December 2021 YA Debut of the Month | Set in a super-elite high school, How We Fall Apart, Katie Zhao's super-suspenseful YA debut, serves insights into race, class and the pressure to perform in gripping style. Shimmering with secrets, love, toxic peer pressure, parental pressure and tested loyalties, the novel delves deep into the world of academic competitiveness to create an edgy fast-paced thriller. Voiced by scholarship student Nancy Luo, “the daughter of two immigrants who’d fought tooth and nail to make it to the States, only to spend years struggling to make ends meet”, the story begins with the disappearance of one of Sinclair Prep’s most tipped-for-the-top pupils, Jamie Ruan. One-time best friend of Nancy, Jamie is the kind of girl who “could get away with anything, do away with anyone”, until someone does away with her. It’s not long before Nancy and her three friends seem to be the prime suspects in her murder, with an anonymous poster on the school’s gossip app incriminating them and threatening to reveal their darkest secrets. Tingling with suspense, and an undercurrent of class division, fans of edgy YA thrillers will be turning the pages at breakneck speed as the mystery twists and turns in unexpected directions.
Best-selling father and son have turned their attention to the dangers of prescription drug misuse, but as one might expect from the master of dystopian fiction, this comes with a twist. Imagine drugs personified as Greek Gods looking down from Olympus tasked with bringing people to The Party (addiction) and all the way to the ‘end of the line’- the VIP lounge (overdose and death). We know the stakes are high- the book opens with the painful and shocking description of the death of I. Ramey, but when we meet siblings Ivy and Isaac we do not know which of them it will be and their tragic and all too believable journeys keep you completely gripped. But first, we meet the alluring Roxy (Roxicodone) and the pompous over-achiever Addi (Adderall) and learn about their place in the drug hierarchy. They know they are gateway drugs and in various interludes they talk about their genuine lifesaving moments, but they also know that they can get their ‘plus-ones’ to the VIP lounge alone and so their deadly wager begins. Ivy is the eldest sibling, already running with a bad crowd and overindulging in recreational drugs but wants to turn over a new leaf and reluctantly agrees to treatment for her ADD. Isaac is hardworking and a sports star with a scholarship chance for college until an injury threatens that. Well-meaning help from his grandmother’s pain killer prescription launches him down the slippery slope. The multiple narrative strands weave together effortlessly. From Roxy’s and Addi’s first-person perspectives to Isaac’s and Ivy’s third-person limited viewpoints and combined with interludes, in which other drugs tell their stories, and words emboldened in the poetic chapter headings hinting at themes or plot points, this is masterful storytelling. A challenging read that pulls no punches nor offers much help to the reader who may need to look up street names for drugs to identify all the ‘gods’, this is a book with a powerful message that needs to be read and discussed.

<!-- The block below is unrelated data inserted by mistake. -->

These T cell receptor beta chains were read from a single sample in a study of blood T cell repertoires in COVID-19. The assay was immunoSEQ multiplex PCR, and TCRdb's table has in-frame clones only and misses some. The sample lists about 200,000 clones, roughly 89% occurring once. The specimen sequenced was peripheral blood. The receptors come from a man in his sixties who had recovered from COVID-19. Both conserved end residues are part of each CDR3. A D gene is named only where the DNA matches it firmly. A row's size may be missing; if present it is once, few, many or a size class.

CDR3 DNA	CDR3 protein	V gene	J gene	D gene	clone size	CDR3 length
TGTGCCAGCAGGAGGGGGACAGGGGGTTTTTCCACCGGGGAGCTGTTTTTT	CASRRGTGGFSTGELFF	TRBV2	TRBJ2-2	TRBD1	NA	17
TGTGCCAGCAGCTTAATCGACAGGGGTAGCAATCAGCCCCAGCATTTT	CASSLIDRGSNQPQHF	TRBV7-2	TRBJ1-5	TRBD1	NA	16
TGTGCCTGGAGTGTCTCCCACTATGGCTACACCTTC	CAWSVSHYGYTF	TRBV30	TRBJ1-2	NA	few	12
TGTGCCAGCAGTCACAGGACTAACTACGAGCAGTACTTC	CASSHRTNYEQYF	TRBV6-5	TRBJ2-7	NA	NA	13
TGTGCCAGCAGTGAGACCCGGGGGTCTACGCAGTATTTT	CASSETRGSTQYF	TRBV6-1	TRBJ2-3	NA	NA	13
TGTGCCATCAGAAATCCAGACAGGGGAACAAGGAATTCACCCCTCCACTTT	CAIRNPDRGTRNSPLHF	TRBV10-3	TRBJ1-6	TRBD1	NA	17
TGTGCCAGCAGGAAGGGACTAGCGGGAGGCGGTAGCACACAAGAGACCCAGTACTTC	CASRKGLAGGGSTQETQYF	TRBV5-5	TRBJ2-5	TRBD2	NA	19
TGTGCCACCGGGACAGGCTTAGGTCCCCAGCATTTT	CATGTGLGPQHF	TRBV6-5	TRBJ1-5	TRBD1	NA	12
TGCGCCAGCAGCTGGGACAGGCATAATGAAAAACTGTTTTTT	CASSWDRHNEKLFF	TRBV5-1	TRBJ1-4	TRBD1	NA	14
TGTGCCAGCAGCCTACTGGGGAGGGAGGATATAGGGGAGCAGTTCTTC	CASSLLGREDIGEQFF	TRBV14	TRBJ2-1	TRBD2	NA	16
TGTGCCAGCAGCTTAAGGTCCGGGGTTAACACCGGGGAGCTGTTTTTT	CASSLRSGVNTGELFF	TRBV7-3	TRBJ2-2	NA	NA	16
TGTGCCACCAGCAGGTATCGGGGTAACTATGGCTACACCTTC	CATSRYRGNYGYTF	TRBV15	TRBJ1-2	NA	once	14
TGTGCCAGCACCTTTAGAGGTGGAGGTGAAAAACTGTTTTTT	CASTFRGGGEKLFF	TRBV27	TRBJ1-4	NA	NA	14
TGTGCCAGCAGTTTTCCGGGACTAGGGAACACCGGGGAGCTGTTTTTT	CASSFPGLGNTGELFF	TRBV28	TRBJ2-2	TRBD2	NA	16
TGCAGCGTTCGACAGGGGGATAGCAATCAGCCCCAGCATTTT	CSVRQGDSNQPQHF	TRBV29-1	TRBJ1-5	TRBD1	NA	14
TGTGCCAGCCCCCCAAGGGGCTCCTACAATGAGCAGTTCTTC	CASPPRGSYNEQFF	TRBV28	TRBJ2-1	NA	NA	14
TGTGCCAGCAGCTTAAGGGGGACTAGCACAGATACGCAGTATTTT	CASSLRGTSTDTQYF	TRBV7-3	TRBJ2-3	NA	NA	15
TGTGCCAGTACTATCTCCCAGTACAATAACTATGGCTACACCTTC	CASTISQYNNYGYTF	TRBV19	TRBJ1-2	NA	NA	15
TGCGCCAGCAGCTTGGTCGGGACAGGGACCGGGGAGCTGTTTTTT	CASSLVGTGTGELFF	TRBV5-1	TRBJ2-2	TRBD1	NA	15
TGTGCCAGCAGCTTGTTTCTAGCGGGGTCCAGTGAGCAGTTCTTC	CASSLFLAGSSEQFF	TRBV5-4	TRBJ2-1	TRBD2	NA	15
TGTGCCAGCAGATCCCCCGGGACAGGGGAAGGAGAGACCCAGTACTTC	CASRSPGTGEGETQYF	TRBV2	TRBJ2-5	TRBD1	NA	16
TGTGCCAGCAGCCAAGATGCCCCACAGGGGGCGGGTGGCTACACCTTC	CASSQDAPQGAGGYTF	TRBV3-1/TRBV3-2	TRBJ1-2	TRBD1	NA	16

November 2021 Debut of the Month | A raw and lyrical power surges through Lisa Fuller’s Ghost Bird debut as it tells the gripping story of a First Nations teenager who’s gone missing from her rural Queensland town. This is YA fiction at its most thrilling and enthralling. Stacey and Laney might be mirror twins, but they have vastly different personalities. While Stacey is keen to get her head down at school, Laney skips lessons and sneaks out to see her boyfriend, until the night she doesn’t come home. While the white townsfolk and white authorities assume this is just another of her rebellions (as Stacey remarks, “all the positions of power are held by property owners, all white, and all with memories of when they ‘owned’ us”), Stacey knows different. She can see and feel this is different too, through the vivid dreams that haunt her. If only her Nan were still alive. She’d know what to do, she could guide Stacey to harness her dreams: “I’d spent the most time with her listening to the old stories, learning the things that Nan always said would keep me safe. There were things she’d promised to tell me when I was older that I’d never get to hear now.” The sense of kinship, community, spirituality and ancestral bonds is tremendously powerful, and the writing uniquely beautiful. “I’ve always seen the golden core of her”, Stacey says of her twin. “The soft melting heart that the hard shell protects.” Driven by desperate love for Laney, and by the terrifying urgency of her dreams, Stacey seeks advice from “Mad May Miller”, the elder of a family her own family has long feuded with, but a woman who can help Stacey use her dreams to find her sister. At once brutal and rivetingly lyrical, this is a multi-layered contemporary YA masterwork.